Chem weeks 4-6
Popular in Chemistry: Principles and Applications
Popular in Chemistry
This 7 page Class Notes was uploaded by Catherine Carter on Friday October 14, 2016. The Class Notes belongs to CHE 105 at University at Buffalo taught by Melvyn Churchill in Summer 2015. Since its upload, it has received 2 views. For similar materials see Chemistry: Principles and Applications in Chemistry at University at Buffalo.
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Date Created: 10/14/16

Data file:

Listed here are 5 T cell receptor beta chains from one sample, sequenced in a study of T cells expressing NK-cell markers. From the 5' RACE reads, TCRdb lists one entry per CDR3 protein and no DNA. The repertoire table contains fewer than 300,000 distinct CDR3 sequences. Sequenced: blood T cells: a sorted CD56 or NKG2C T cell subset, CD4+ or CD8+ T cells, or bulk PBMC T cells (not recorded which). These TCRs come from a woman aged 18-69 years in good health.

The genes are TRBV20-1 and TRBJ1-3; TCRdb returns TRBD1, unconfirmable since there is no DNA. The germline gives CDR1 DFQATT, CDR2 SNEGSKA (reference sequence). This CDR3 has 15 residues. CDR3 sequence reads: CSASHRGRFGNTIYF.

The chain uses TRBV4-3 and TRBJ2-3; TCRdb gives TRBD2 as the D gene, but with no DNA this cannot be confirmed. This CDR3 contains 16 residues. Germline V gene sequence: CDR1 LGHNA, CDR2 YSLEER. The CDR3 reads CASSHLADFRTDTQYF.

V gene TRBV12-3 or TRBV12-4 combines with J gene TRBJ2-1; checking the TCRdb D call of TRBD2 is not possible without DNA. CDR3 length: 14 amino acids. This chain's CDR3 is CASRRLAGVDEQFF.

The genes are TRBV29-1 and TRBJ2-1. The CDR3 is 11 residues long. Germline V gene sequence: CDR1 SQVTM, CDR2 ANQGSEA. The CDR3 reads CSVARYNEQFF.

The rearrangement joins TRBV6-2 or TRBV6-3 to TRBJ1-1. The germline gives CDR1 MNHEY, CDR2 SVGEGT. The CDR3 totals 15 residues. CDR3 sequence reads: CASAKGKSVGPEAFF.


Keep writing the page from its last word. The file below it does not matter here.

Thermochemistry – study of heat absorbed or emitted from the system during a chemical reaction o Thermodynamics – the study of energy and heat transfer o Energy – the ability to do work or transfer heat work – energy used to cause an object that has mass to move w=Fd (w is work, F is force, d is distance the force is exerted) heat – energy used to cause the temperature of an object to rise represented by q heat always and only flows from warmer to cooler o Potential energy – the energy an object possesses because of its position or chemical composition o Kinetic energy – energy an object possesses because of its motion o electrostatic potential energy – the interaction between two charged particles k is a constant, Q1 is the charge of particle 1, Q2 is the chage of particle 2, and d is the distance in meters o Radiant energy – electromagnetic radiation (E=hv) o chemical energy – potential energy stored in the bonds between atoms o thermal energy – “heat” caused by the motion of molecules o the SI unit of energy is the joule (J) 1 calorie = 4.184 J 1 “Calorie”(like in food science) = 1kcal (kilocalorie) The System and Surroundings o the system is what we want to study o the surroundings are everything else o system + surroundings = universe First Law of Thermodynamics Energy is neither created nor destroyed o the total energy of the universe is constant (if the system loses energy then the surroundings are gaining the energy lost) o Internal Energy (E) – sum of all the kinetic and potential energies of all components of the system you can’t measure E , but you can measure any change in E (ΔE) if ΔE > 0 then the final energy is greater than the initial and the system has absorbed energy from the surroundings which is called endergonic if ΔE < 0 then the final energy is less than the initial energy and the system released energy to the surroundings which is called exergonic The changes always refer to the SYSTEM internal energy, E, is a “State Function” meaning it depends on the present state of the system and the path that it arrived at that state does not matter q and w are NOT state functions o when a process happens in an open container the only work done is between the volume of a gas pushing on the surroundings or the surroundings pushing on it Enthalpy (H) – measuring enthalpy lets us account for the heat flow during the process H = E + PV o when P is a constant pressure o at a constant pressure, the change in enthalpy is the heat gained (+) or lost () by the system because: o Enthalpy is a “state function” o the enthalpy of a system can be found by: o the enthalpy for a reaction can be found by: o endothermic reaction is when ΔH is positive (heat is taken in by the system) o exothermic is when ΔH is negative (heat is given out by the system) o ΔH is also called the enthalpy of reaction or the heat of reaction o enthalpy is an extensive property and it depends on the number of moles present which we get from the coefficients of the balanced equation o for the reverse it is equal in magnitude but with the opposite sign o it also depends on the states of the products and the reactants Calorimetry is the measurement of heat flow, we use this since we cannot know the exact enthalpy of the reactants and the products the heat capacity of an object is the amount of energy needed to raise the temperature of the object by exactly 1K (1C) the specific heat capacity is the amount of energy needed to raise the temperature of exactly 1g of a substance by exactly 1K molar heat capacity is the amount of energy needed to raise the temperature of exactly 1mol of a substance by exactly 1K o s is specific heat constant pressure calorimetry o reactions carried out in aqueous solutions in a simple calorimeter can indirectly measure the heat change for the system through the temperature change of the water o if the water gained heat, then the system lost heat so q is negative and vice versa o the experiment is insulated from the outside world so that the heat lost by the system is gained by the water (the surroundings) bomb calorimetry o the volume in bomb calorimetry is constant so you are measuring the change in internal energy ΔE not ΔH, for most reactions the difference is very small o in order to calculate ΔE you need to determine the heat capacity of the C cal qreaction calorimeter ( ) burn a substance of known and measure the change in the temperature use this equation to find the heat capacity of a calorimeter o for the unknown substance, measure the temperature difference and then use this equation (basically the same one using the heat capacity of the calorimeter that you found before): Hess’s Law o o this works because enthalpy is a state function so the pathway doesn’t matter just the initial and final states (reactants and products) o Coefficients matter so if the reactant/the products have it INCLUDE IT o is basically o the enthalpy of formation ( ) is the enthalpy change for the reaction where a compound is made from its elements in their elemental forms for an element in its standard state o n and m are the stoichiometric coefficients o standard enthalpies of formation are measured under standard conditions (25C and 1.00 atm pressure) Gases Substances that are gaseous under ambient conditions (1atm, 25 Celsius) include 11 elements and some smaller molecular compounds o monatomic gases (all 6 noble gases), 5 diatomic gases (NClHOF), and one triatomic gas (O3) o lots of things containing hydrogen, oxygen, and fluoride gases expand to fill their containers, are highly compressible, have extremely low densities (at STP (1atm, 0 Celsius)), don’t have fixed volumes or shapes the volume a gas occupies is equal to the volume of the container it is in less commonly Pressure is the amount of force applied to an area, atmospheric pressure is the weight of the air per unit of area o measure in mm Hg or torr o o The Pascal is a very small unit of pressure (SI Unit) o The bar is useful in meteorology o the manometer is used to measure the difference between the atmospheric pressure and the pressure of a gas in a vessel o standard pressure is the normal atmospheric pressure at sea level Boyle’s Law o the volume of a fixed quantity of a gas at a constant temperature is inversely proportional to the pressure o Charle’s Law o the volume of a fixed amount of gas at a constant pressure is directly proportional to its temperature o Avogadro’s Law o the volume of a gas at a constant temperature and pressure is directly proportional to the number of moles of the gas o GayLusac’s Law (Law of Combining Volumes) – gases combine in simple ratios by volume Avogadro’s hypothesis – equal volumes of gas at the same temperature and pressure contain the same number of molecules 1 mol of an ideal gas occupies 22.414 L at STP when you combine all of the equations you get the equation R is a gas constant and has a different value depending on the units used (MAKE SURE THEY MATCH) o o Temperature is ALWAYS kelvin The density of gas is the moles over the volume (moles/L) to get grams you’d have to multiply the other side by the molar mass M to find the molar mass from the density: Dalton’s law of partial pressure says that the total pressure of a mixture of gases equals the sum of the pressures that each would exert if it was present alone so: o o When you collect gas over water, you have to subtract the vapor pressure of the water from the total pressure Kinetic Molecular Theory (KMT) o Gases consist of large numbers of molecules that are in continuous, random motion o The pressure of a gas is due to the molecules colliding with the walls of the container o The combined volume of the molecules of the gas is negligible relative to the volume of the container of the gas o All attractive and repulsive forces between gas molecules are negligible o When molecules collide, the collisions are elastic so that there is no net loss of momentum of energy o The average kinetic energy of the molecules does not change as long as the temperature of the gas remains constant The average kinetic energy gas molecules is proportional to the absolute temperature o o There’s a bell curve for how many molecules move at what speed at a certain temperature o o Effusion is gas particles going through a small hole, diffusion is gas particles spreading out within their container o Through the KMT you can relate the root mean square velocity to the mass of a particle n is the number of velocities this is how you calculate rms value, u is the rms velocity o Average and rms values are not the same o You can compare the rates of effusion of two different gases through a pinhole by their rms velocities: this is called graham’s law Real gases o Gases behave ideally only under high temperature and low pressure o Assumptions made under KMT do not apply for real gases o At high pressures, the volume of the gas molecules is no longer negligible since they have infinite volume o The molecules do attract and repel each other so the partial pressures are not independent of each other o Fixed by the van der Waals’ equation. B is a constant and must be determined experimentally for each gas, it is the effective molar volume. You then have to correct for the pressure from the attraction of the molecules which is the constant a and is determined experimentally for each gas. The equation becomes: o